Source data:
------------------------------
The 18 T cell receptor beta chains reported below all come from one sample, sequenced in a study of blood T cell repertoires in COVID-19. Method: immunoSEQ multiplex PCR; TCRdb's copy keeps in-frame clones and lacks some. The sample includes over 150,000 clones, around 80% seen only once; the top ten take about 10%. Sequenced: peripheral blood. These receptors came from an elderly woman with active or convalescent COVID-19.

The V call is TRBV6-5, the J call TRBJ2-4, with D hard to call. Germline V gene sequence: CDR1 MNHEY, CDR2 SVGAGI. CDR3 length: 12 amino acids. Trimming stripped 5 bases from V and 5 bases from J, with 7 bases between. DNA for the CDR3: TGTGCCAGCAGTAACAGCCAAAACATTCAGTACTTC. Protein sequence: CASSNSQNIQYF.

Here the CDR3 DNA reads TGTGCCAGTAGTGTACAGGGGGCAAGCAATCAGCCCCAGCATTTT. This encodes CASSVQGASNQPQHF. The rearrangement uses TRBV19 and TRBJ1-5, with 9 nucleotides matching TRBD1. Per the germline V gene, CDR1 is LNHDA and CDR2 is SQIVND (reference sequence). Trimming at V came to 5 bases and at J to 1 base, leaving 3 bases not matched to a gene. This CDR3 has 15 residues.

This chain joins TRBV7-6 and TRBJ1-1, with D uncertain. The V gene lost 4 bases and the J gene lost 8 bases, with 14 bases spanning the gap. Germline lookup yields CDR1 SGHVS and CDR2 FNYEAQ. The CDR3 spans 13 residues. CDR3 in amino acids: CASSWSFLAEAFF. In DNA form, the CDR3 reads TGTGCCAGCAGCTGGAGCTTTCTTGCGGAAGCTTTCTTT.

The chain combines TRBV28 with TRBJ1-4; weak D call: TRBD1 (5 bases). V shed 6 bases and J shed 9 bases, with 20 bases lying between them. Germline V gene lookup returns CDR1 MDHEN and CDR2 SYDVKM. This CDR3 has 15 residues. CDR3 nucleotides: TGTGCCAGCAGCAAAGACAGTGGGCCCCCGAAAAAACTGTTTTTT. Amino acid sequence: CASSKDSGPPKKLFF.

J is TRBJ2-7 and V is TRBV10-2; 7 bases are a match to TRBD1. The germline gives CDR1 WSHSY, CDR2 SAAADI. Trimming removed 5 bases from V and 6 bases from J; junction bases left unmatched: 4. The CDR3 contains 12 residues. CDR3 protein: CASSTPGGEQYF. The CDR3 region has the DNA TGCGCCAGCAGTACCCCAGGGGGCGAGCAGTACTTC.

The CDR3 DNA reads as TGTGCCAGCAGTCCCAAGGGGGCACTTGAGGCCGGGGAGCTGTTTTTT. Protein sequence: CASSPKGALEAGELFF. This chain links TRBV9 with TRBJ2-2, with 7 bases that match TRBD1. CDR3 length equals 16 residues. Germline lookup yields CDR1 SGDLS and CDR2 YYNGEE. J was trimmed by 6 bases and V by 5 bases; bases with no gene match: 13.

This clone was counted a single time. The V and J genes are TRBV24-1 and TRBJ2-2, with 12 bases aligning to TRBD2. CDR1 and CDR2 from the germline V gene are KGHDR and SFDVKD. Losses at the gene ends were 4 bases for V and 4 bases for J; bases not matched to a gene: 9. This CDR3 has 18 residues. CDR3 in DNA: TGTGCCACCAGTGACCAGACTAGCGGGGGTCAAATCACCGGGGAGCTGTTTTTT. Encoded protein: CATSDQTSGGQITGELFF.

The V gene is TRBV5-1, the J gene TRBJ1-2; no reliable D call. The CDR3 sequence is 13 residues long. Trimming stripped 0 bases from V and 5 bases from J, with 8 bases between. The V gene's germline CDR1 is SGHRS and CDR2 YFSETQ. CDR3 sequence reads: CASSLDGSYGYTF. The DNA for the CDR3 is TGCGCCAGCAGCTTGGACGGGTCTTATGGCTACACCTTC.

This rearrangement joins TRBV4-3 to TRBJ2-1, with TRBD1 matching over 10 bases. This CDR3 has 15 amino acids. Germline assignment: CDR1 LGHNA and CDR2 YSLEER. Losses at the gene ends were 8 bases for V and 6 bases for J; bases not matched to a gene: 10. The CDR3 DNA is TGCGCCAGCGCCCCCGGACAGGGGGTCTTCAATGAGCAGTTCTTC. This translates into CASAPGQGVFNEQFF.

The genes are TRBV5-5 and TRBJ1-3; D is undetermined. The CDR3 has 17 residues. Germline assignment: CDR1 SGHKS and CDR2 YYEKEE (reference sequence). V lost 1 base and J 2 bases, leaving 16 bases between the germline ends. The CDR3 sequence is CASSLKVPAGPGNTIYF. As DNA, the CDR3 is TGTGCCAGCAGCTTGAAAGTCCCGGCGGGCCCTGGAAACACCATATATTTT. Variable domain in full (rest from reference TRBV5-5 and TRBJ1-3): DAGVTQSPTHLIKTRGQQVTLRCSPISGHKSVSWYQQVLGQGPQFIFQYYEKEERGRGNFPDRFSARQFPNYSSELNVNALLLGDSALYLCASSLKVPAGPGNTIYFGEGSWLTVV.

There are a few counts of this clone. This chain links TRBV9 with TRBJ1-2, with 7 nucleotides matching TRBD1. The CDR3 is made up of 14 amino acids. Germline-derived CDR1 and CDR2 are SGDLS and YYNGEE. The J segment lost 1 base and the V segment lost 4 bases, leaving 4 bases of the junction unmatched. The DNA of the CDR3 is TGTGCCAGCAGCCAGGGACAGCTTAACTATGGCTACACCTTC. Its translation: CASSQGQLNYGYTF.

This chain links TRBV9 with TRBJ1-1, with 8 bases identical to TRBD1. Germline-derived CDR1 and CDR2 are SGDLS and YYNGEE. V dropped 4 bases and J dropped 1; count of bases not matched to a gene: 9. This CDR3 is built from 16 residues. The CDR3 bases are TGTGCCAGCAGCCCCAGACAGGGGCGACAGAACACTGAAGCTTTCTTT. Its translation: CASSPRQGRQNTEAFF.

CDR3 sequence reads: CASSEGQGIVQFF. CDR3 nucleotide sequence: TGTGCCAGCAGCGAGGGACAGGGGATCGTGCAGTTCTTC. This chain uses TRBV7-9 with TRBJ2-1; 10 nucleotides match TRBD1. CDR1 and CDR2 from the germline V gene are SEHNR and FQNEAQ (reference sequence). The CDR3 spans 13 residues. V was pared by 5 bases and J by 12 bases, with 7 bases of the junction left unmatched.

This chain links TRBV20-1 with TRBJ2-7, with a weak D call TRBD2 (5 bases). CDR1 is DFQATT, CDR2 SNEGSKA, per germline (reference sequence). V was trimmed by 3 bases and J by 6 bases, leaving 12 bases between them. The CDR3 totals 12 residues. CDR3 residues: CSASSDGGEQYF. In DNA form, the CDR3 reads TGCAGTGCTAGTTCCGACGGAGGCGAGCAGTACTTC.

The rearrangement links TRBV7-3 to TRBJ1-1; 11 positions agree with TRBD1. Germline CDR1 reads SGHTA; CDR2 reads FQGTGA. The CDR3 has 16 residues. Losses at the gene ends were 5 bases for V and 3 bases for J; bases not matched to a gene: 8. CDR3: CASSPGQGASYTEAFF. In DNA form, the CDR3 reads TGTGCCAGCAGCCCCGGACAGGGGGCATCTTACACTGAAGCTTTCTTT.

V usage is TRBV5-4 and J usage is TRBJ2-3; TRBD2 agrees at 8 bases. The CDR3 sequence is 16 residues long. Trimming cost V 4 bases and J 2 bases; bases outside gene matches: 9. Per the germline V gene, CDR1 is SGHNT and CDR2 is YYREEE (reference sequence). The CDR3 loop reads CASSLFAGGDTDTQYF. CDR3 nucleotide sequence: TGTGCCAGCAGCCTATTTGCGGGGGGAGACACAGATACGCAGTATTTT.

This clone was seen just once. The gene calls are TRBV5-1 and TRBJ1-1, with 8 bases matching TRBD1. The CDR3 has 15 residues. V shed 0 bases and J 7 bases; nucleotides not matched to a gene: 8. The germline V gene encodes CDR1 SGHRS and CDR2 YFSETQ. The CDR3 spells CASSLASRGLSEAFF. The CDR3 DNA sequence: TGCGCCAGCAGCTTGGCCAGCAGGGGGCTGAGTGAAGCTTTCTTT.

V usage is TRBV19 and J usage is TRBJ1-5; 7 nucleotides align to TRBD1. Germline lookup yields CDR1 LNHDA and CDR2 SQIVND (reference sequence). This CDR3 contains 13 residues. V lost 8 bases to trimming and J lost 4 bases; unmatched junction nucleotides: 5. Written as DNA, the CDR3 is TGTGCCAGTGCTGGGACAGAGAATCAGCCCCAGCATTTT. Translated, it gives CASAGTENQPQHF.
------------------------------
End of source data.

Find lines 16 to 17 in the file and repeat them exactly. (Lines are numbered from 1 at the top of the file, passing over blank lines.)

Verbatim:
The rearrangement links TRBV7-3 to TRBJ1-1; 11 positions agree with TRBD1. Germline CDR1 reads SGHTA; CDR2 reads FQGTGA. The CDR3 has 16 residues. Losses at the gene ends were 5 bases for V and 3 bases for J; bases not matched to a gene: 8. CDR3: CASSPGQGASYTEAFF. In DNA form, the CDR3 reads TGTGCCAGCAGCCCCGGACAGGGGGCATCTTACACTGAAGCTTTCTTT.

V usage is TRBV5-4 and J usage is TRBJ2-3; TRBD2 agrees at 8 bases. The CDR3 sequence is 16 residues long. Trimming cost V 4 bases and J 2 bases; bases outside gene matches: 9. Per the germline V gene, CDR1 is SGHNT and CDR2 is YYREEE (reference sequence). The CDR3 loop reads CASSLFAGGDTDTQYF. CDR3 nucleotide sequence: TGTGCCAGCAGCCTATTTGCGGGGGGAGACACAGATACGCAGTATTTT.